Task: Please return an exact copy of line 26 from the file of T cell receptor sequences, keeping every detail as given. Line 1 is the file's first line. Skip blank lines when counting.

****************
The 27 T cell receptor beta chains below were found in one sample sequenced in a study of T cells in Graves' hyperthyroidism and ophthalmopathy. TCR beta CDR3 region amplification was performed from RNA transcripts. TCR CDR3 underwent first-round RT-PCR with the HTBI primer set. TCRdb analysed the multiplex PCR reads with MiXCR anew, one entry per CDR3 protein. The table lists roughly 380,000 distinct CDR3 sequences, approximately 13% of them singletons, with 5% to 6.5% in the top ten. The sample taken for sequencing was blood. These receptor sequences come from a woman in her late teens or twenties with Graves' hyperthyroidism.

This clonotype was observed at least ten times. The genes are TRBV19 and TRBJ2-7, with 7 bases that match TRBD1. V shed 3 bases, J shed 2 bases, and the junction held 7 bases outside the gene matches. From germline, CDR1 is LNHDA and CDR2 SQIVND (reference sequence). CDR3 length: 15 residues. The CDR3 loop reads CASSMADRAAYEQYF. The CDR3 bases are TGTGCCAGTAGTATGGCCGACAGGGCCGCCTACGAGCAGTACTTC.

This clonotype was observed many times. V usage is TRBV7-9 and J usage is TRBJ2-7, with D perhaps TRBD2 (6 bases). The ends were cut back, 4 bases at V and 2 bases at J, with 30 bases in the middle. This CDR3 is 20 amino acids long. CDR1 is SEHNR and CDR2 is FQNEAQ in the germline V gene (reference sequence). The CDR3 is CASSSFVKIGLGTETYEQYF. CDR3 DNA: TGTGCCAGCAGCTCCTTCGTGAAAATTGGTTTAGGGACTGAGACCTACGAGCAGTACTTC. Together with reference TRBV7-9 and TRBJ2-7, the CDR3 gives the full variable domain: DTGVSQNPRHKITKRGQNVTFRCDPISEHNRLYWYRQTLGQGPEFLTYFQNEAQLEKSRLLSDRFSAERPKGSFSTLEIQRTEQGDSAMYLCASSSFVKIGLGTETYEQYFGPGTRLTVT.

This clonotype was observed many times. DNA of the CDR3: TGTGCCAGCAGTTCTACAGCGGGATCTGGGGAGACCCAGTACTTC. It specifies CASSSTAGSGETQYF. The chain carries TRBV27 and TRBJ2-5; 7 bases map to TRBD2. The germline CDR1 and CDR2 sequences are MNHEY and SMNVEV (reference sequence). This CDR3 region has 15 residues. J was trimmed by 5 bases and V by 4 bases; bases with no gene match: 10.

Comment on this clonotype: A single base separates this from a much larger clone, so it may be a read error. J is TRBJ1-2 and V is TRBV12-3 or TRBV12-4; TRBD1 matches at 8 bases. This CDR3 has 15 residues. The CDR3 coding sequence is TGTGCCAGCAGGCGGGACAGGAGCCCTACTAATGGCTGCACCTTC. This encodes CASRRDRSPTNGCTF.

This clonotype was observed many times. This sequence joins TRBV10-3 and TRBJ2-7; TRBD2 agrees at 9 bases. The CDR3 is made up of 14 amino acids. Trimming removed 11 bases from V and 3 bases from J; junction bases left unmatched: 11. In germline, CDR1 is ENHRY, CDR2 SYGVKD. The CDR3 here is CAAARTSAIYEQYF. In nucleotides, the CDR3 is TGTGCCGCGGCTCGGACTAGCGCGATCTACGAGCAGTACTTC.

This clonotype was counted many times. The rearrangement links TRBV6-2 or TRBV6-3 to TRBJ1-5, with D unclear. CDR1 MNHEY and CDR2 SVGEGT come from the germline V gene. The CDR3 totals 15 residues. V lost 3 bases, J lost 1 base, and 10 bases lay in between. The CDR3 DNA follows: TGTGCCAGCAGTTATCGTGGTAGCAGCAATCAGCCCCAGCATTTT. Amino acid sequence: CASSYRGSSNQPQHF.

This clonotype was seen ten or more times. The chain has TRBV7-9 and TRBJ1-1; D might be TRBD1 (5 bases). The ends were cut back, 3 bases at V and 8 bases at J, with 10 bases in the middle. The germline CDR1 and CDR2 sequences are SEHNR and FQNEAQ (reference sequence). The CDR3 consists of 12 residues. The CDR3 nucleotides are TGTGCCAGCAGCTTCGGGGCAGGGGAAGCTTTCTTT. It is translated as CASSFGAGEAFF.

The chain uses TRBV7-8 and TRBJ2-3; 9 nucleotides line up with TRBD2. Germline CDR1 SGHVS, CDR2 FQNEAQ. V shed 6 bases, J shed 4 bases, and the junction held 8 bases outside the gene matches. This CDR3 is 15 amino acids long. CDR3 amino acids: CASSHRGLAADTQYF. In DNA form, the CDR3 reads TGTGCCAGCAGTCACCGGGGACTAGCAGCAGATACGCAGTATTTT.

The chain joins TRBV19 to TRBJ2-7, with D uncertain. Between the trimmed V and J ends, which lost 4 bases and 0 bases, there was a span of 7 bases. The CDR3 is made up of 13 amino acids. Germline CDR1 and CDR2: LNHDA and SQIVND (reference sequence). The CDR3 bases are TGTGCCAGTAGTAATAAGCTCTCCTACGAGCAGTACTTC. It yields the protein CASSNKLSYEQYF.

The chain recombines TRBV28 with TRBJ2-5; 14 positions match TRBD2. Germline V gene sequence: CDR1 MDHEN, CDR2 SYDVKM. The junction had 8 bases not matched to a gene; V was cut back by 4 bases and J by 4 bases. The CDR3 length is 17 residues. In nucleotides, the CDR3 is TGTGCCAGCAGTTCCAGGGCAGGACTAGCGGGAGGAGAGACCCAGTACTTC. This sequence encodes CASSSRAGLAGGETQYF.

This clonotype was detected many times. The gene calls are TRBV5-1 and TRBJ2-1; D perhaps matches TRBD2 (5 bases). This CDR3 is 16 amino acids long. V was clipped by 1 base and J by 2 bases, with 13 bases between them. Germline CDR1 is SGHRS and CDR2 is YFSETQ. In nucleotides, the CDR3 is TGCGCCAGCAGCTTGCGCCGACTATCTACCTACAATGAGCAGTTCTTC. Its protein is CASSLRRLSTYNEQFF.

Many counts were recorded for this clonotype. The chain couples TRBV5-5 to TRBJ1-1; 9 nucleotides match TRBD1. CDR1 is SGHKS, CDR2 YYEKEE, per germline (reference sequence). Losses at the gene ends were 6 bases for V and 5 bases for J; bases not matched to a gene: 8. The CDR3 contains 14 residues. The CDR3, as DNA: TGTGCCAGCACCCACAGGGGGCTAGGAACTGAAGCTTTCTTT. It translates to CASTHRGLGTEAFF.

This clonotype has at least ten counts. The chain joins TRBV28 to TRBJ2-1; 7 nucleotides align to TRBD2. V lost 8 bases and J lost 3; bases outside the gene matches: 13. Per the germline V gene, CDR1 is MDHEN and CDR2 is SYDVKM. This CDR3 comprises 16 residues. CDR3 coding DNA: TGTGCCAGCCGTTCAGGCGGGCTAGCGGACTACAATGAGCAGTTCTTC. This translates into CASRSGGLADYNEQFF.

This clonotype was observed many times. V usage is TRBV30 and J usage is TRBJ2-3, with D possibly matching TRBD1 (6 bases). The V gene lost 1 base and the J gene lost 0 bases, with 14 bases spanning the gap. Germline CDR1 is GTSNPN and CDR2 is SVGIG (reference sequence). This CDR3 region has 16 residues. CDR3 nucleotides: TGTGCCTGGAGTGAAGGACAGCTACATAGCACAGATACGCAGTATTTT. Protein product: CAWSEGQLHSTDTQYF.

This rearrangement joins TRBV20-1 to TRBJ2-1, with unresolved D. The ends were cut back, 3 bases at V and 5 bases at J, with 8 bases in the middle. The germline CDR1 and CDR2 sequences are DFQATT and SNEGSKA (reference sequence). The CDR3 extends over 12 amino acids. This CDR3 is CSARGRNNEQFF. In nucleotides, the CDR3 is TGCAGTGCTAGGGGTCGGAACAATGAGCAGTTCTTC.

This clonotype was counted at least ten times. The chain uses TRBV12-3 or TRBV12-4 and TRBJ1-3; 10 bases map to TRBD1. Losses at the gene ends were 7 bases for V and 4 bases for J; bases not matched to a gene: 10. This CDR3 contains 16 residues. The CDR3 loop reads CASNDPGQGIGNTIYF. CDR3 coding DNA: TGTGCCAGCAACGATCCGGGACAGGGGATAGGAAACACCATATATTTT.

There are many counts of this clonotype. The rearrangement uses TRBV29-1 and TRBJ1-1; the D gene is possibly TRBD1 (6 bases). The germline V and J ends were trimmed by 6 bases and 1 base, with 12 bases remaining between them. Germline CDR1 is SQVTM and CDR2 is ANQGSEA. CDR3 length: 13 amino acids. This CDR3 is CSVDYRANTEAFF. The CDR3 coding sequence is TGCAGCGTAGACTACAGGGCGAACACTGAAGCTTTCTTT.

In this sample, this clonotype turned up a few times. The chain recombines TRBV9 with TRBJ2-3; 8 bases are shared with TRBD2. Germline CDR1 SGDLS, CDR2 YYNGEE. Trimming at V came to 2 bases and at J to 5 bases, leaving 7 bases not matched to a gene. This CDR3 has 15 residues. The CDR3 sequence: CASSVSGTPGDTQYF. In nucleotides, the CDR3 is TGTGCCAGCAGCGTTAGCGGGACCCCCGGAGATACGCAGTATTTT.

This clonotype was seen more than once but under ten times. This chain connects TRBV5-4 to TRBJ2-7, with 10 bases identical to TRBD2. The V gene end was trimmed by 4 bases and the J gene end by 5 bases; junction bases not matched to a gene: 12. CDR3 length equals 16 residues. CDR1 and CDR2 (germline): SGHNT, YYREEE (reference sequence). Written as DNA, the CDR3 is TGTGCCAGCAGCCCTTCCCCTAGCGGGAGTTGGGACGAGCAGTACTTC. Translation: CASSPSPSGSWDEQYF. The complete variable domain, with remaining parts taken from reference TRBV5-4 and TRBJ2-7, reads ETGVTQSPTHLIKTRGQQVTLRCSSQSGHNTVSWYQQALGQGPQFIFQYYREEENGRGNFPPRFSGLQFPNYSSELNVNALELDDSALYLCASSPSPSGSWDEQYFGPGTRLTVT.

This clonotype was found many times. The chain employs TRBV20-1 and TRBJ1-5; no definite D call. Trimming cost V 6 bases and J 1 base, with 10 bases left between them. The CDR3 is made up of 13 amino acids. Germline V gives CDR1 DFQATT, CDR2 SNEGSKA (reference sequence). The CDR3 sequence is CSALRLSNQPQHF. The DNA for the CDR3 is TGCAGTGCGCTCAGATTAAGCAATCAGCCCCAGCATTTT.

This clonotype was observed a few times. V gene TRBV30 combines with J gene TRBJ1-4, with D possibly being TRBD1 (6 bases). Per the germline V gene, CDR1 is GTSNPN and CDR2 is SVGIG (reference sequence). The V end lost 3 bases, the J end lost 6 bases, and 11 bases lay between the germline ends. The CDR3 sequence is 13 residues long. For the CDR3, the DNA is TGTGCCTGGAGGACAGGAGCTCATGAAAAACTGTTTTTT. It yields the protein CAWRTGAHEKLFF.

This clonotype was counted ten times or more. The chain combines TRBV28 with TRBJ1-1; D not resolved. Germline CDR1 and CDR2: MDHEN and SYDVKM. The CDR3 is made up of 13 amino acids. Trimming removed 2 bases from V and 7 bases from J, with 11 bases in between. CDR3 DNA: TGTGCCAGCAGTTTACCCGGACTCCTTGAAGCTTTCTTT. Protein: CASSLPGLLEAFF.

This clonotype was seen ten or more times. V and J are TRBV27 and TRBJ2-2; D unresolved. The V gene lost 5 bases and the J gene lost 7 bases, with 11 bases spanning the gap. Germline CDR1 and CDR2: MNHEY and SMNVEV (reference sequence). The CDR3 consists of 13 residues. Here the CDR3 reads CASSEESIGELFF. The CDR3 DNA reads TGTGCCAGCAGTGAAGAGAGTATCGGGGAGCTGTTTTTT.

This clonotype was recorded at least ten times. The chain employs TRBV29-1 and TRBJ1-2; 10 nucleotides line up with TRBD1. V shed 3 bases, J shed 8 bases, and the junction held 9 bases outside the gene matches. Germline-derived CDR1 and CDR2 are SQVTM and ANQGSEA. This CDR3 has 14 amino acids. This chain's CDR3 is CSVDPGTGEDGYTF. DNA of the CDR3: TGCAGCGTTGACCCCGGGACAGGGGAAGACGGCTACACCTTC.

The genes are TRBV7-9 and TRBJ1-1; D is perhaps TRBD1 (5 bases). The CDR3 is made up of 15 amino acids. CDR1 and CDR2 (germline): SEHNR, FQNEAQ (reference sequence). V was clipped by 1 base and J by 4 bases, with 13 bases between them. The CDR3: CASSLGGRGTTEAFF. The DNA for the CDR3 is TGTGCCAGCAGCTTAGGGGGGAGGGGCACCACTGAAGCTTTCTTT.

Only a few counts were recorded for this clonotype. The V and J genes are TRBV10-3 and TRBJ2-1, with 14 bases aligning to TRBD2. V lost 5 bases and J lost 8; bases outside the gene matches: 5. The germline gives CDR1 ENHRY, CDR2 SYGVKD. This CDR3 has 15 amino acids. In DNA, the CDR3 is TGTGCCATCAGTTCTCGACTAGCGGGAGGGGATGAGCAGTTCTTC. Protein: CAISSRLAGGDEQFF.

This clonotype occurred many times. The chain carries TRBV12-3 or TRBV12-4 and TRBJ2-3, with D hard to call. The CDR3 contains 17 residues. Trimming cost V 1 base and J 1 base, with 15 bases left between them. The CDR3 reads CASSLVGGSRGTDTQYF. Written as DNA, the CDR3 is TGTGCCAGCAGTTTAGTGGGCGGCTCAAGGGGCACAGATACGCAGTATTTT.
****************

The genes are TRBV7-9 and TRBJ1-1; D is perhaps TRBD1 (5 bases). The CDR3 is made up of 15 amino acids. CDR1 and CDR2 (germline): SEHNR, FQNEAQ (reference sequence). V was clipped by 1 base and J by 4 bases, with 13 bases between them. The CDR3: CASSLGGRGTTEAFF. The DNA for the CDR3 is TGTGCCAGCAGCTTAGGGGGGAGGGGCACCACTGAAGCTTTCTTT.